“Whoever guards his mouth and tongue keeps his soul from troubles.”  (Proverbs 21:23)

Such wise words!  All of us have had to “bite our tongues” at one time or another.  Sometimes it’s just not worth letting what pops into our minds slip out of our mouths.  We really hurt others, or even ourselves, by saying the wrong things.

The Bible clearly tells us,

“Do not let any unwholesome talk come out of your mouths, but only what is helpful for building others up according to their needs, that it may benefit those who listen.” (Ephesians 4:29)

So basically, we should always strive to speak words that are uplifting and beneficial to others; not words that tear down, degrade, or corrupt.

However, this is not such an easy thing to do.  Our ability to control what we say is pretty much summed up in chapter 3 of the New Testament book of James.

“But no man can tame the tongue. It is a restless evil, full of deadly poison.  With the tongue we praise our Lord and Father, and with it we curse men, who have been made in God’s likeness.  Out of the same mouth come praise and cursing. My brothers, this should not be.”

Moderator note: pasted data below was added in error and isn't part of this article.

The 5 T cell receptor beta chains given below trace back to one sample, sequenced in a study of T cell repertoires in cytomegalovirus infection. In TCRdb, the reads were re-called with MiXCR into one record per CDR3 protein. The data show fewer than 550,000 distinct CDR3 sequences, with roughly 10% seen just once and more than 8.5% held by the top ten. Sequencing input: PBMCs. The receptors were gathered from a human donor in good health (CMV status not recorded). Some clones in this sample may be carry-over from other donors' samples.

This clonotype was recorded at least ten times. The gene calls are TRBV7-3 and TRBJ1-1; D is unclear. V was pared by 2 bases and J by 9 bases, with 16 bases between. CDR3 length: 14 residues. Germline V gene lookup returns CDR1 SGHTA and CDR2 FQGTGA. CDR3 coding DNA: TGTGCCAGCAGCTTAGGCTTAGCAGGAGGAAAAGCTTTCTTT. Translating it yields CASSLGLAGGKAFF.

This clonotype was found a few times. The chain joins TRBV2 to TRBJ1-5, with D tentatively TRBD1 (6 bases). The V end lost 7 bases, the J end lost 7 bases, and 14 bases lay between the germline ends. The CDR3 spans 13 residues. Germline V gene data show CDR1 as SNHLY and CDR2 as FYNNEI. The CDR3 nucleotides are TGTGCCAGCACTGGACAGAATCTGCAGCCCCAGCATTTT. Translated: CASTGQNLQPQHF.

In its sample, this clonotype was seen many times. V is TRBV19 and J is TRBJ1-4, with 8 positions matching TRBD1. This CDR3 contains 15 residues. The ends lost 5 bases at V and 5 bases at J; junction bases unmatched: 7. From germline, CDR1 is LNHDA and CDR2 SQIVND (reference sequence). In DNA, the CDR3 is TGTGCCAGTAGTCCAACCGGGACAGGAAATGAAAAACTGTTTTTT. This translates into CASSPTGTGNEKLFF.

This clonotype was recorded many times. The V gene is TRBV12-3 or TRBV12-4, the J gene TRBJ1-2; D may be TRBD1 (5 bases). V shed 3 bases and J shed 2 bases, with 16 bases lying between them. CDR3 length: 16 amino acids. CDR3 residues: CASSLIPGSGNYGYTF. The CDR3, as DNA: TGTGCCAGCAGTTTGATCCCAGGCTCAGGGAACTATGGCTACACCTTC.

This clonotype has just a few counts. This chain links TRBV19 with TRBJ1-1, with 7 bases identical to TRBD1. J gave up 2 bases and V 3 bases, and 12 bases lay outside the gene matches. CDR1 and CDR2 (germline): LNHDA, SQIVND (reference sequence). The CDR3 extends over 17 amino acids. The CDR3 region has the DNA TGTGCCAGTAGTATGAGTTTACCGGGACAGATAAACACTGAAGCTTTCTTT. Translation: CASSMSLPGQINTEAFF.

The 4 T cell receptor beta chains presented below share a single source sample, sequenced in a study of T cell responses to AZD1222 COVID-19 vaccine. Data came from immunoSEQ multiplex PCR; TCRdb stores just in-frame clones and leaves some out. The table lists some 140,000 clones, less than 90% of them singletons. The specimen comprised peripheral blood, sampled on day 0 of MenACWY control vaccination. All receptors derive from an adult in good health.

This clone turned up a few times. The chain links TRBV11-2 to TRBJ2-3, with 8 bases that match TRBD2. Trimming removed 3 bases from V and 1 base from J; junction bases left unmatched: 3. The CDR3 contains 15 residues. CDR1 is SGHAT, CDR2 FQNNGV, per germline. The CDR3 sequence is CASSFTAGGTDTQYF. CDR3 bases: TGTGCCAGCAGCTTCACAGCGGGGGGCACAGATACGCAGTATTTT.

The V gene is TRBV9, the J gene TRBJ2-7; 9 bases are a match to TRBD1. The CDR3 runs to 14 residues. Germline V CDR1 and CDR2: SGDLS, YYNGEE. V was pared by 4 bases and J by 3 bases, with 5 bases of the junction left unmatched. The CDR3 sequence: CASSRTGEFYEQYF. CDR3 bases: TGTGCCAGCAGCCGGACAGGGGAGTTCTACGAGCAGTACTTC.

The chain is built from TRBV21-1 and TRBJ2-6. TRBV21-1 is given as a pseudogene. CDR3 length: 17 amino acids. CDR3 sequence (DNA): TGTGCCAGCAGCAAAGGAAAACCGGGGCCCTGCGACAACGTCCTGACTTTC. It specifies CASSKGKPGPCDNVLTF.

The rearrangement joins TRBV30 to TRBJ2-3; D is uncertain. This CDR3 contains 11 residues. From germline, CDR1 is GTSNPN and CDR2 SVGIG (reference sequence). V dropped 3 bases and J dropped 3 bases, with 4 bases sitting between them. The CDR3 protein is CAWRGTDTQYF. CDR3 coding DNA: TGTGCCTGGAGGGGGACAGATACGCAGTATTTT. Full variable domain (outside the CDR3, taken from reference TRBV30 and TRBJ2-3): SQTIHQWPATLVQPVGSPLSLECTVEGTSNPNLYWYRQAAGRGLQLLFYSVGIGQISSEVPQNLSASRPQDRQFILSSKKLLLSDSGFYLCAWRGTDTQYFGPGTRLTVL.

So, what’s a person to do?  How can we control our tongues and keep ourselves from saying something we’ll regret later?   That is something that is weighing heavy on my mind.  I am trying to figure that one out.

Perhaps the next time I am about to say something in anger that I know could be considered rude, or just plain taken the wrong way, I need to stop myself,  ask God for the right words and then say it in a way that would be kinder and more acceptable.  If  this is not possible, then I should follow the advice i was told many years ago…

And that advice is,

“Some things are better off left unsaid”


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One thought on “Some Things Are Better Off Left Unsaid

  1. The tongue is very hard to control, but remember the same tongue that condems in anger can ask for forgiveness in humility.